A Foundation composed of Telegram Open Network (TON) system participants including computer scientists, blockchain developers, programmers, and validators among others condemned the lawsuit filed by the Securities and Exchange Commission (SEC) against Telegram Group and its subsidiary TON Issuer.
In October last year, the SEC said Telegram Group and TON Issuer for allegedly violating federal securities laws. The Commission accused the firms of conducting unregistered ongoing digital coin offerings in the United States.
Last week, the TON Community Foundation submitted an Amicus brief urging the U.S. District Court for the Southern District of New York to reject the Commission’s lawsuit due to its impulse to put the blockchain industry under its “innovation-suffocating regime.”
In the brief, the Foundation expressed its’ opposition to the SEC expert Professor Maurice Herlihy, who determined the following:
- TON Blockchain code lacks the critical components necessary for the launch.
- Its security is not proven 100 percent.
- Its services and applications that will eventually be purchased by Gram holders do not exist and/or the TON Blockchain is not mature enough to support them.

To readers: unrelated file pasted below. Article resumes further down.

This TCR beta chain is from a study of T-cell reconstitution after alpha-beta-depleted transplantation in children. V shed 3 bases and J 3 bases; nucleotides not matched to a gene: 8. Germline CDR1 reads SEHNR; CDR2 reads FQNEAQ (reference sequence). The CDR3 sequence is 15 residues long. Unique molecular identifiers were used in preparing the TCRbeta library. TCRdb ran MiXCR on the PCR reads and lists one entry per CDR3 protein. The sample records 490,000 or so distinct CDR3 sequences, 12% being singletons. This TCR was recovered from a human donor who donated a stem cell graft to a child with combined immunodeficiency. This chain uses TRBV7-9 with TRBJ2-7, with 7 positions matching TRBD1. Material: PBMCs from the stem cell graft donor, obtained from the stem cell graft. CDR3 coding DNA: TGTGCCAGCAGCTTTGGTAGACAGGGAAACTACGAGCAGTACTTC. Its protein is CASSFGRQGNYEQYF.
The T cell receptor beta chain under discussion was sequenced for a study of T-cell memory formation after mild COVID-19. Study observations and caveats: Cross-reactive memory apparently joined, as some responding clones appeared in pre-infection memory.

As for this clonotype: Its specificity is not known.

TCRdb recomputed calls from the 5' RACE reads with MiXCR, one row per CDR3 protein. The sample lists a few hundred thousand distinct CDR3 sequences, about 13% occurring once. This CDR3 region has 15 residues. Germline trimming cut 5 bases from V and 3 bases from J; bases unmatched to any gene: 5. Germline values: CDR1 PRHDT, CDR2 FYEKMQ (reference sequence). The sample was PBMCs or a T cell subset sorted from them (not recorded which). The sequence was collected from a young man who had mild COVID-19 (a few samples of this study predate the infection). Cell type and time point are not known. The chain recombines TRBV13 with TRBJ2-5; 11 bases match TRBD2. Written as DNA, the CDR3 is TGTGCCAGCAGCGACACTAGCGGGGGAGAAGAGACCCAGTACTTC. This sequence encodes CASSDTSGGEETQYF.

TON Community Foundation argues SEC expert’s definition of blockchain was obsolete”
The Foundation argued that Prof. Herlihy’s Report mischaracterized the TON Blockchain citing the reason that it is “not just a ledger, an append-only list of entries.
Additionally, the Foundation noted that the SEC expert used an “obsolete” definition of blockchain and smart contract.
“Modern blockchains in general and the TON Blockchain in particular, claim verifiable computation of smart contract execution among their core…The TON Blockchain’s smart contract is not “a script executed by the validators and recorded on the blockchain,” according to the Foundation.
SEC expert “misread or misunderstood the TON Blockchain code”
Furthermore, the Foundation explained that the TON Blockchain is unique because “everything in its network is based on interactions between smart contracts.” It is just serving as a “back-end distributed computing device that executes numerous programs performing arbitrary computations.”
Therefore, its function is contrary to Prof. Herlihy’s claim that “the most common use of blockchain is to manage a cryptocurrency or coin, a unit of accounting and store of value.”
Moreover, the Foundation argued that the TON Blockchain code is fully operational and capable of launching on a 5-second notice. It is secure and had been at the pre-launch stage.
According to the Foundation, the SEC expert’s assertion that its testnet version lacks critical components was “incorrect” citing the reason that he failed to reconstruct the consensus protocol and could not verify that the code represents the final version of the protocol.
“Prof. Herlihy either misread or misunderstood the TON Blockchain code…, according to the Foundation. It also noted that he “lost sight of the fact that Telegram itself had been a target of the Russian state and survived the attacks.”
In conclusion, the Foundation asked the Court to reject the SEC expert’s “unfounded” academic opinions that “contradicted by past experiences and quite dangerous to future innovations.”